And unless Clinton uses those words to describe the attack, he said, "she should get out of this race for the presidency."

He once again implied there's little room for political correctness in discussions about national security, and he criticized Clinton's plans to "dramatically increase admissions" to the U.S. of people from the Middle East.

Mourners in San Diego, Calif., gather under an LGBT pride flag flying at half-mast for a candlelight vigil for mass shooting victims in Orlando. (Mike Blake/Reuters)

"We will have no way to screen them, pay for them, or prevent the second generation from radicalizing," Trump's statement said.

They were invigorating words for Scott Gohman, a barber from Daytona who watched the vigils from South Orange Avenue late Sunday.

"I've been waiting all day to get home to see what Trump says, because this is part of the reason that he needs to be president," he said.

"Obama wants all these people to come here, that's fine, that's how America was made. But you've got to vet these people."

Lacking specifics

Gohman, 47, added later that he was aware that Mateen was born in the United States and was a citizen.

Trump's linking of violent attacks with the religion of Islam is troublesome, in part because it lacks specifics, said Brian Levin, director of the Center for the Study of Hate and Extremism at California State University.

"There should be no debate about who these people are, and it's violent Salafist Jihadists," Levin said. "We should be using specific, accurate language.

"I think, frankly, the national security community is quite worried about experience and temperament with regard to our continuing fight and the need to have Muslim allies on our team."

The major Muslims American organizations Monday have roundly and unequivocally condemned the attacks.

Particularly worrisome to Levin, though, is the "terror watch-list loophole" that allows potentially radicalized individuals who have already been flagged by law enforcement to still obtain guns.

Senate Republicans late last year blocked a bill aiming to stop the legal purchase of guns by terror watch-list suspects. Online users began publishing the names of the senators who voted against the bill.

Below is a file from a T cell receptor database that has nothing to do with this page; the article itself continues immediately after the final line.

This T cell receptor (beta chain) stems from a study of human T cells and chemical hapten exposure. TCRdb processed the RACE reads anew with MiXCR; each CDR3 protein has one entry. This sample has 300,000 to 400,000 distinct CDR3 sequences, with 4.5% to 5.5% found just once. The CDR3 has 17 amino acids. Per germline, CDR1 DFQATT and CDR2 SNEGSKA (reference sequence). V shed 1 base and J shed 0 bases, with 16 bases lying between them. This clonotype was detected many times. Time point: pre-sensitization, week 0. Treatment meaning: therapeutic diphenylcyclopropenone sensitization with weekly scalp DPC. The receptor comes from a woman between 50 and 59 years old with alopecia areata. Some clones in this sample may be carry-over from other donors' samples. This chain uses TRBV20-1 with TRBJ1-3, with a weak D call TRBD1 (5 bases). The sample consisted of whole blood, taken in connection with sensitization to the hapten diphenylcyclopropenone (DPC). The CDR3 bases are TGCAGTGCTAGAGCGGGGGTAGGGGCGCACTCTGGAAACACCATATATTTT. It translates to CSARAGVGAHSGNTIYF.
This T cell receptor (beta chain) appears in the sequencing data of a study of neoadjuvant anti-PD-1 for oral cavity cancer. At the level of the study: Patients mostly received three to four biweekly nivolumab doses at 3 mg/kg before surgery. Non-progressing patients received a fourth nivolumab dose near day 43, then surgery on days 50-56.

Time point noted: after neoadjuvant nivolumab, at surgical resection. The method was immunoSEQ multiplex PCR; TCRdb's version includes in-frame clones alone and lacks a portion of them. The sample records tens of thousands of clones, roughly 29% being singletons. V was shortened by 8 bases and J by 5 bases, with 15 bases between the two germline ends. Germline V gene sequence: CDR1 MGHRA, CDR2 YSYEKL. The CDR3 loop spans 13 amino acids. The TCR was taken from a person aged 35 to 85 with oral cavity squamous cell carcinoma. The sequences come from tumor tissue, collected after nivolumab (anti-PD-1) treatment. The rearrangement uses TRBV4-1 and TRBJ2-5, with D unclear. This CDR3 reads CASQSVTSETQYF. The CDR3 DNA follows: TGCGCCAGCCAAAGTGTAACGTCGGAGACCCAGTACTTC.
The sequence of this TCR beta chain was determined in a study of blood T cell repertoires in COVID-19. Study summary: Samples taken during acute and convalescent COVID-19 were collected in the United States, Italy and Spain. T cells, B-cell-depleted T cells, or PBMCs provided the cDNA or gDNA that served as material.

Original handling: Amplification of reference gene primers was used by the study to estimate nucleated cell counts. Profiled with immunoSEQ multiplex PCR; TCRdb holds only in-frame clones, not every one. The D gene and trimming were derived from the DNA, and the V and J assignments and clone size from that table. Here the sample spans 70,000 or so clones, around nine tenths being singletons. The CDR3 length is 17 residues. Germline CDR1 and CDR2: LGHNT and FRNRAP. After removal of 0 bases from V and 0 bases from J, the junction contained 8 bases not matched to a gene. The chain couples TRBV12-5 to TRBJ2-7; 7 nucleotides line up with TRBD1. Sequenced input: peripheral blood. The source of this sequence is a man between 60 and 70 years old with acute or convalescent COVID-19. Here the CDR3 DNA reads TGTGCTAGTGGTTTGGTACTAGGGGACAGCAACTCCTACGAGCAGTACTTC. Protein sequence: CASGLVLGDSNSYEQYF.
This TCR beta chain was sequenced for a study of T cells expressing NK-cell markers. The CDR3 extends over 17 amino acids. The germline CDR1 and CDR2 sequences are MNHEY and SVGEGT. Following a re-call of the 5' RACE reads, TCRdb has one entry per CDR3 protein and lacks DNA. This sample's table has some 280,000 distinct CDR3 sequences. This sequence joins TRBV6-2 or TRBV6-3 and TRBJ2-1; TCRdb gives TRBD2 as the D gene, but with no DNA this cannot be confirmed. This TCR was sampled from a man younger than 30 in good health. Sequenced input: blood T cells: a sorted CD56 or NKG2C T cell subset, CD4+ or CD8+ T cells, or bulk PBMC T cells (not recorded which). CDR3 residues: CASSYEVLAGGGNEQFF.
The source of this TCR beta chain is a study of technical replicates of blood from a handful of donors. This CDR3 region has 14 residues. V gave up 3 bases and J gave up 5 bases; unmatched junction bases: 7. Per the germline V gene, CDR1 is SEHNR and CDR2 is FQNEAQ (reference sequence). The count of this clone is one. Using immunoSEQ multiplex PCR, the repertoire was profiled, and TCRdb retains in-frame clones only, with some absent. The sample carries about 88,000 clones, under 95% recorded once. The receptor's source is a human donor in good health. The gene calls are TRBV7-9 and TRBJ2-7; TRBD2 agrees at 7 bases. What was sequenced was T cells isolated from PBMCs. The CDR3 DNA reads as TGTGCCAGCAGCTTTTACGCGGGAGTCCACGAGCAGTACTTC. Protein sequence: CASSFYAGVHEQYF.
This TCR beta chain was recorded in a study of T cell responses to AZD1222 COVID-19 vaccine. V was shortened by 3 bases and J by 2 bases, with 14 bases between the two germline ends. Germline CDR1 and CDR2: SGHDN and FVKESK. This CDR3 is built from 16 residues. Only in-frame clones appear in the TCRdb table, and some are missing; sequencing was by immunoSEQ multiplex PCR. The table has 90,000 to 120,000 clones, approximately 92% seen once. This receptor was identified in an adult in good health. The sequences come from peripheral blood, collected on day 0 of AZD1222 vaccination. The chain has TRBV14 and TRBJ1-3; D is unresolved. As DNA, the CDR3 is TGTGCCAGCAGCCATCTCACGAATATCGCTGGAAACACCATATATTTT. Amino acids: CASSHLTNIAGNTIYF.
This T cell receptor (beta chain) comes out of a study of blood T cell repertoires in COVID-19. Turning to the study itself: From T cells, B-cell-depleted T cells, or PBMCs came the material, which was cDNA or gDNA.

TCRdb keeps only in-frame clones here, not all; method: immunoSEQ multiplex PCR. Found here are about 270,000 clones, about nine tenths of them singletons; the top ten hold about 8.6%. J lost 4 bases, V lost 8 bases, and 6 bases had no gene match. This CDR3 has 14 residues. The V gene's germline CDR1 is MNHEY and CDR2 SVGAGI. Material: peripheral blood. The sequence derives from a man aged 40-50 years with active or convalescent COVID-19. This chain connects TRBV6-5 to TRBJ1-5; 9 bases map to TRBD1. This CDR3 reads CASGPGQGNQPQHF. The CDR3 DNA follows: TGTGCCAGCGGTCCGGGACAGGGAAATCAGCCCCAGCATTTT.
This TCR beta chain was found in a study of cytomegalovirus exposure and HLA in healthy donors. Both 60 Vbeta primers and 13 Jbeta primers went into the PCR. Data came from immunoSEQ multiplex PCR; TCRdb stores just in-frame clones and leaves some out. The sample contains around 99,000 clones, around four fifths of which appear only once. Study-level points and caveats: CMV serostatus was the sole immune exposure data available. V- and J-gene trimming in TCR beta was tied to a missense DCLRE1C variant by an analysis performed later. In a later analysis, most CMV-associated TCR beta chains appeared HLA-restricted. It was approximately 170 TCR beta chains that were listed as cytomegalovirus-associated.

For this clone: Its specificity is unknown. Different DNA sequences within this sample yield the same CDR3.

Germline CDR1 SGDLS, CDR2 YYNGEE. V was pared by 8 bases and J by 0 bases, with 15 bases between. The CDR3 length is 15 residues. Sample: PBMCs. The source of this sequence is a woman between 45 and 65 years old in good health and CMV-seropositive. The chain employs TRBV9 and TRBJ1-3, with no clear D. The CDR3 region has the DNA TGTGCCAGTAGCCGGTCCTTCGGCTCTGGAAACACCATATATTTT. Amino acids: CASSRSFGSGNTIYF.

Still too early

"We have to have some introspection with regard to both radicalism and access to firearms by individuals who shouldn't have had them in the first place," Levin says. "I think all can agree on that."

Mateen was twice investigated by the FBI for possible terrorist ties and statements allegedly supporting ISIS. Still, he was able to purchase firearms.

For his part, Orlando resident Chris Enzo, 25, felt  it was still too early to politicize the shooting.

Chris Enzo, 25, speaks with reporters near the scene of a mass shooting Orlando's Pulse nightclub. Enzo's friend, Rodney Sumter, a bartender at the club, was wounded but survived the rampage early Sunday morning. (Matt Kwong/CBC)

His friend, Rodney Sumter was bartending at Pulse when he was shot three times. Sumter survived, running for his life before the crisis ended with dozens  dead inside the club.

"We're still just piecing it all together," he said. "We could suspect this is a hate crime against homosexuals, but not everybody at Pulse is homosexual.

"Rodney was bartending there. He's not gay. He's another person who loves people. A lot of these people are just people who love people."

About the Author

Matt Kwong

Reporter

Matt Kwong is a Washington-based correspondent for CBC News. He previously reported for CBC News as an online journalist in New York and Toronto. You can follow him on Twitter at: @matt_kwong